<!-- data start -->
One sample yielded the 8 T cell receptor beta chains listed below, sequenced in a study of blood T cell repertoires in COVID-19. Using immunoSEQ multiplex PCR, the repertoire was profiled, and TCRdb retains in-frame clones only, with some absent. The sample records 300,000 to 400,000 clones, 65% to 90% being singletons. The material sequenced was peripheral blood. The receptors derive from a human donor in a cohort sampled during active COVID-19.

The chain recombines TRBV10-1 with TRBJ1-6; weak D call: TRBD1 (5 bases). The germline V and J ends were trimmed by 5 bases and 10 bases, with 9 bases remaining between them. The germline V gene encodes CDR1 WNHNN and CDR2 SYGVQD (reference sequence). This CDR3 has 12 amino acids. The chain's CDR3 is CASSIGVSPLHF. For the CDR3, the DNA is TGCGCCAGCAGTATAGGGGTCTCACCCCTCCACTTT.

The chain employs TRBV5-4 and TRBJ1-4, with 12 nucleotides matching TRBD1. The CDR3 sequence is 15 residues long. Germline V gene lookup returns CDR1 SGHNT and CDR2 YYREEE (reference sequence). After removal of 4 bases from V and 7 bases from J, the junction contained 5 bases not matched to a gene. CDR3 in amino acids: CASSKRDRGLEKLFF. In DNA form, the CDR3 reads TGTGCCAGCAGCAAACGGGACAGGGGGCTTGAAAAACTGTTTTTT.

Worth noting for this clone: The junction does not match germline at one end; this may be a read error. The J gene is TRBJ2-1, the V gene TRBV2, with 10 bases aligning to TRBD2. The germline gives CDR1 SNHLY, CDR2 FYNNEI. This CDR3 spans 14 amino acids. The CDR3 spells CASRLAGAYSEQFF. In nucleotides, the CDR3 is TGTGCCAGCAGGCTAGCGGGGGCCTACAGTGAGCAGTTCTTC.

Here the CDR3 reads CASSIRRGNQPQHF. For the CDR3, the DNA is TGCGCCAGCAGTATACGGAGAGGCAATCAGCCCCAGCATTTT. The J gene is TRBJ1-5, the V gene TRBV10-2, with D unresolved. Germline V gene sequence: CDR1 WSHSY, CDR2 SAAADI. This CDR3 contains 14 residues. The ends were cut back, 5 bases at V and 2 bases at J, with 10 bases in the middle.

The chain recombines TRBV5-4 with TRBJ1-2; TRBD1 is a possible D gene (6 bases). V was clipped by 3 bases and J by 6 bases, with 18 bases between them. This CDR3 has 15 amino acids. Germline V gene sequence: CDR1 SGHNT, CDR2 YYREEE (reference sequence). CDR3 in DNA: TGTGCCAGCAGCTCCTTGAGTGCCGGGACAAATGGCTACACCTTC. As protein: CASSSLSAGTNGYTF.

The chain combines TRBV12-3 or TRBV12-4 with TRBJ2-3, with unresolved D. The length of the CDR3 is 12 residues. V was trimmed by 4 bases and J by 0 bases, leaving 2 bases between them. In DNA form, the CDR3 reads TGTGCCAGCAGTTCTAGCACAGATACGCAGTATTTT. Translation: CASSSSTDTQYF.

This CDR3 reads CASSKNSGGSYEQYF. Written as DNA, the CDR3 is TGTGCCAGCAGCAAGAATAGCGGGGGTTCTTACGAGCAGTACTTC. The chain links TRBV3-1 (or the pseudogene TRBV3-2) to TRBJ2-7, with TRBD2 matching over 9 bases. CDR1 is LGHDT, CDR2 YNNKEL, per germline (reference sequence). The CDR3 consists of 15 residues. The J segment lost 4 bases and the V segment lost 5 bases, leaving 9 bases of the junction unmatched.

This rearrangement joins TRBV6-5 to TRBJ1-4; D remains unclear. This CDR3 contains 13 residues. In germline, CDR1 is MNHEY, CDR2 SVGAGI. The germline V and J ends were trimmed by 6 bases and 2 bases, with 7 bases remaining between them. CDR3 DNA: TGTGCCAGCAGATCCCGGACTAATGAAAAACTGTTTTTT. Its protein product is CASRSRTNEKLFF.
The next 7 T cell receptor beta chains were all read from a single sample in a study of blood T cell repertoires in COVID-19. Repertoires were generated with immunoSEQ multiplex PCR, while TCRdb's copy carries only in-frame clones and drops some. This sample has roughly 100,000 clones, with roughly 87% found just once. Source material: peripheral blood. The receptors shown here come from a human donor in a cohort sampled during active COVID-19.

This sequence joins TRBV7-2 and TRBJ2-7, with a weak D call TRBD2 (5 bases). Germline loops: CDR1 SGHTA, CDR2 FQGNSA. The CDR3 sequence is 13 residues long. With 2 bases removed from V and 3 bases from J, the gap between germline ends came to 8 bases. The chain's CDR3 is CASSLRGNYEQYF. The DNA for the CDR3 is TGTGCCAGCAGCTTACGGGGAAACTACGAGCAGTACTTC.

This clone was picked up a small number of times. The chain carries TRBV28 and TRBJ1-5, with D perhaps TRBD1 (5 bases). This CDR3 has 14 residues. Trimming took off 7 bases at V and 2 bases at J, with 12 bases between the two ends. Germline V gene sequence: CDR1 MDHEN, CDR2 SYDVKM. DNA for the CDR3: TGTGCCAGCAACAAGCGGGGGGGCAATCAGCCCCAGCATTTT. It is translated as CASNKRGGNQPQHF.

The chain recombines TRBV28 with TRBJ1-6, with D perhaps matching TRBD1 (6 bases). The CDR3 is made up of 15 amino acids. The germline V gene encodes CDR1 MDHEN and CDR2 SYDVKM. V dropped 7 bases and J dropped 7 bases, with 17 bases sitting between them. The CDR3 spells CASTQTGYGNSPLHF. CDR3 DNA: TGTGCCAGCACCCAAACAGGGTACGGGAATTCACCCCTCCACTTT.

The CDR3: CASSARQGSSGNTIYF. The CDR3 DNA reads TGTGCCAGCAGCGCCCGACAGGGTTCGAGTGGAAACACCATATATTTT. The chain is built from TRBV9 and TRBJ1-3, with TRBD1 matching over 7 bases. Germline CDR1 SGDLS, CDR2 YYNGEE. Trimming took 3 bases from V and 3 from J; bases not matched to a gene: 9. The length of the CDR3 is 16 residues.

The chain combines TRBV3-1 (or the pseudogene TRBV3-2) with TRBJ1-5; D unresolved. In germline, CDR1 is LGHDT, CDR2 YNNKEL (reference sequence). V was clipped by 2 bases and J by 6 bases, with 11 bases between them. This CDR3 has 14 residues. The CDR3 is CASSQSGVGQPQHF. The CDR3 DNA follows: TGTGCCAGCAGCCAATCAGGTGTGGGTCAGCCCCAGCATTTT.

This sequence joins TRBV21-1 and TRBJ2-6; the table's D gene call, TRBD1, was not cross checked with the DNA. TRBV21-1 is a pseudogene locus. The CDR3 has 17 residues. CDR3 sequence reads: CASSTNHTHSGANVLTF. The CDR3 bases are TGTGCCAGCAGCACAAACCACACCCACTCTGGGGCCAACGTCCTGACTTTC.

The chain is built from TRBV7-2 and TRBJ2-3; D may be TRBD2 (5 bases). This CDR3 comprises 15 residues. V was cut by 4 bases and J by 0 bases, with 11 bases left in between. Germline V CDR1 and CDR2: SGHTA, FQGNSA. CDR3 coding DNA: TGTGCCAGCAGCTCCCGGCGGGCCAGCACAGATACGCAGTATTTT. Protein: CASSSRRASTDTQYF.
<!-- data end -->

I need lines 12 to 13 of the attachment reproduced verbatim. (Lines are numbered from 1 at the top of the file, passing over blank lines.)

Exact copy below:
This clone was picked up a small number of times. The chain carries TRBV28 and TRBJ1-5, with D perhaps TRBD1 (5 bases). This CDR3 has 14 residues. Trimming took off 7 bases at V and 2 bases at J, with 12 bases between the two ends. Germline V gene sequence: CDR1 MDHEN, CDR2 SYDVKM. DNA for the CDR3: TGTGCCAGCAACAAGCGGGGGGGCAATCAGCCCCAGCATTTT. It is translated as CASNKRGGNQPQHF.

The chain recombines TRBV28 with TRBJ1-6, with D perhaps matching TRBD1 (6 bases). The CDR3 is made up of 15 amino acids. The germline V gene encodes CDR1 MDHEN and CDR2 SYDVKM. V dropped 7 bases and J dropped 7 bases, with 17 bases sitting between them. The CDR3 spells CASTQTGYGNSPLHF. CDR3 DNA: TGTGCCAGCACCCAAACAGGGTACGGGAATTCACCCCTCCACTTT.